Do/Love/Live’s Brewer On Passion, Crazy Vs. Classic Beer

Of the roughly 7,400 breweries in the U.S., about 90% of them were started by homebrewers, according to the American Homebrewers Association. In other words, nine out of 10 breweries were birthed by closet alchemists who were passionate about creating beer. Do/Love/Live Taproom & Brewery, however, is among the 10% that were spawned in a different way. Four guys (albeit, impressive guys), who are entrepreneurs, military veterans and skilled nonprofit consultants — but not professional brewers or homebrewers of note — decided they wanted to start a brewery. D/L/L is set to open at 1016 E. Washington St., in Butchertown in the spring of 2020 in the former Dryden Provision building. With plans for a beer garden, rooftop deck and “multiple casual food concepts,” this is one of the most ambitious brewery projects in the state. But in the months since its announcement in June, it didn’t have a brewer. We admit: We were nervous. However, after talking to newly appointed head brewer, Larry Horwitz, we’ve decided… if this guy can’t make good beer, he’s been fooling a lot of people for a long time.

Horwitz, 48, didn’t start as a homebrewer. After some 26 years in hospitality management, he started his beer education in a brewery and learned from there. He studied Brewing Science and Engineering at Master Brewers Association of the Americas and the American Brewers Guild, for which he is also an instructor. Alongside John Mallett of Bell’s Brewery, he co-chairs the Technical Committee of the Brewers Association (a position previously held by the venerable Ken Grossman of Sierra Nevada Brewing Co.). He has taught beer judge certification classes to homebrew clubs. He has consulted with breweries throughout his career. And, he and his brewing teams have earned more than 21 medals at the Great American Beer Festival and World Beer Cup competitions.

This time last year, Horwitz was running a brewery in Columbus, Ohio. One of the people he teaches with at the American Brewers Guild is Peter Hoey, co-founder of Urban Roots Brewing in Sacramento. Hoey is friends with Dave Childress, co-founder of Common Space Brewery in Sacramento. Childress is one of the four founding partners of D/L/L (and probably related to Kevin Bacon). We love the interconnectedness of the brewing community!

D/L/L was looking for someone to take the brewery project to the next phase and Horwitz brings brewing experience and brewery business experience. In fact, at least 30 minutes of the hour we chatted was spent geeking out about our mutual passion for hiring strategy, how to foster — and measure — employee engagement, creating a safety culture, etc. (Whitney is a Human Resources consultant by day).

Beer Me!: What attracted you to D/L/L?
Larry Horwitz: A brewery project with a philanthropic mission, started by four smart guys, who are well-funded and well-organized, in a town that has a burgeoning craft beer scene. When we opened our brewery in Columbus in 2012, there were seven or eight breweries in operation and now there are 55. I see Louisville being on a similar trajectory over the next five years. There are six breweries under construction within a mile of the D/L/L site, and I think that’s just awesome!”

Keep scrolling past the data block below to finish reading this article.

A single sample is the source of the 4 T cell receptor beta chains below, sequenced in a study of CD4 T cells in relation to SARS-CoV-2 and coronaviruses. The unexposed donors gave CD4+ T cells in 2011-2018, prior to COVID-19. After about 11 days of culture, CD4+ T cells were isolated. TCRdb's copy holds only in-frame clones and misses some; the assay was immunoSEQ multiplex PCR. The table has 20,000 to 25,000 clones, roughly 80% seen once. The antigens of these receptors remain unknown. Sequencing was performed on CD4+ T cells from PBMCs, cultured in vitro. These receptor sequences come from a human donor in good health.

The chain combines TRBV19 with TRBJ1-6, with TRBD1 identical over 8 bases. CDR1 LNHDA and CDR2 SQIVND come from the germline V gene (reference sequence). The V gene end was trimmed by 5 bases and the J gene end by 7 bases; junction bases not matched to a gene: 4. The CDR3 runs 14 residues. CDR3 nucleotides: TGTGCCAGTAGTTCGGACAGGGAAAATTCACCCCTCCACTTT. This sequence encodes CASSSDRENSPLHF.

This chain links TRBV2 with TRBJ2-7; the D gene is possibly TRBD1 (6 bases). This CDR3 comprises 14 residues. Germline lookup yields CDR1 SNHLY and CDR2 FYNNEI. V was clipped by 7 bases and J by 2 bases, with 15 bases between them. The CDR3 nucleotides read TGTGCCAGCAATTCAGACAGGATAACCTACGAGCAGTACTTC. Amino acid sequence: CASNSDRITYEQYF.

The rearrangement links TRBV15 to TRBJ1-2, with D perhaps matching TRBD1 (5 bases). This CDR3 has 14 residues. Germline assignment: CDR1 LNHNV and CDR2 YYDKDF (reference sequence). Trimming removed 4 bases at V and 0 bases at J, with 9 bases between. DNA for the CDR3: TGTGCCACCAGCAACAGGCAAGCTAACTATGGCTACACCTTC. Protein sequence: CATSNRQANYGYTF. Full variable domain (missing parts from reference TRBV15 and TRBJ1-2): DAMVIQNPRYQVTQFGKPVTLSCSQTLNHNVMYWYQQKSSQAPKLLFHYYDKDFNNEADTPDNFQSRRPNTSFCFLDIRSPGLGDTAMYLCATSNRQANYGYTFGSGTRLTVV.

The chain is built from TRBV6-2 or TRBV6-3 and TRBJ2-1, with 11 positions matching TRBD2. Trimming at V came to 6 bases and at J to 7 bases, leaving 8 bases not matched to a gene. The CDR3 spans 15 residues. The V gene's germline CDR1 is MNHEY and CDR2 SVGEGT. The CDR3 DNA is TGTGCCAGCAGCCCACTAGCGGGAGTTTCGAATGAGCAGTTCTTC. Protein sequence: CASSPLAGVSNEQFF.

What kind of beers do you expect to brew?
The team is wide open about what we can do in the product lineup. For any business to be sustainable, they need go-tos. Google has a 70/20/10 rule: Seventy percent should be things that are your main business and people can count on, 20% should be new and innovative, 10% should be wild and crazy shoot-for-the-moon stuff. We’re going to have a five-barrel pilot brewery so that we can experiment with new ingredients and make one-off stuff that’s low risk.”

Speaking of experimentation, what are your thoughts on crazy vs. classic beer styles?
I come from a traditional, continental lager brewing background. It’s more difficult to hide flaws in lighter lager styles, and I’ve spent a lot of time building my skill set to do that well. I’m happy to see a resurgence of interest in lager beers — the kind of beers your grandpa used to drink. There are a whole lot of people who want to drink beer made locally and with passion who aren’t necessarily into some of the crazier craft beer flavor profiles, and we want to give them a reason to drink local. We plan to brew a ‘Butchertown lager’ that fits that bill.

‘Scalp collectors’ [those of us who strive to log as many different unique beers on as possible, often at the expense of revisiting beers more than once] are raving fans, and they, as much as anyone else, are responsible for the fact that I still have a job making craft beer. It’s natural to gravitate toward what’s new, but you will do yourself a disservice if while you’re there, you don’t ask the brewer what beer they’re most proud of. Look to see what the staff is drinking — they know what’s fresh, and they know what’s about to run out. We can’t be all things to all people, but we can be a lot to a lot of people. Customers will vote with their wallets. And we will have the right kind of equipment and enough of it to have a portfolio that includes sours, wild beers, lagers, ales and potentially even ciders or hard seltzers. Maybe even craft soda.

Part of D/L/L’s mission/vision is about diversity and inclusion. What do you mean by being ‘inclusive,’ in a broader sense?
The diversity of people in the building adds value to the organization. … We need to be socially enlightened and environmentally conscious. And we’re in the perfect spot. Butchertown feels like it’s modernizing in a way that is more inclusive.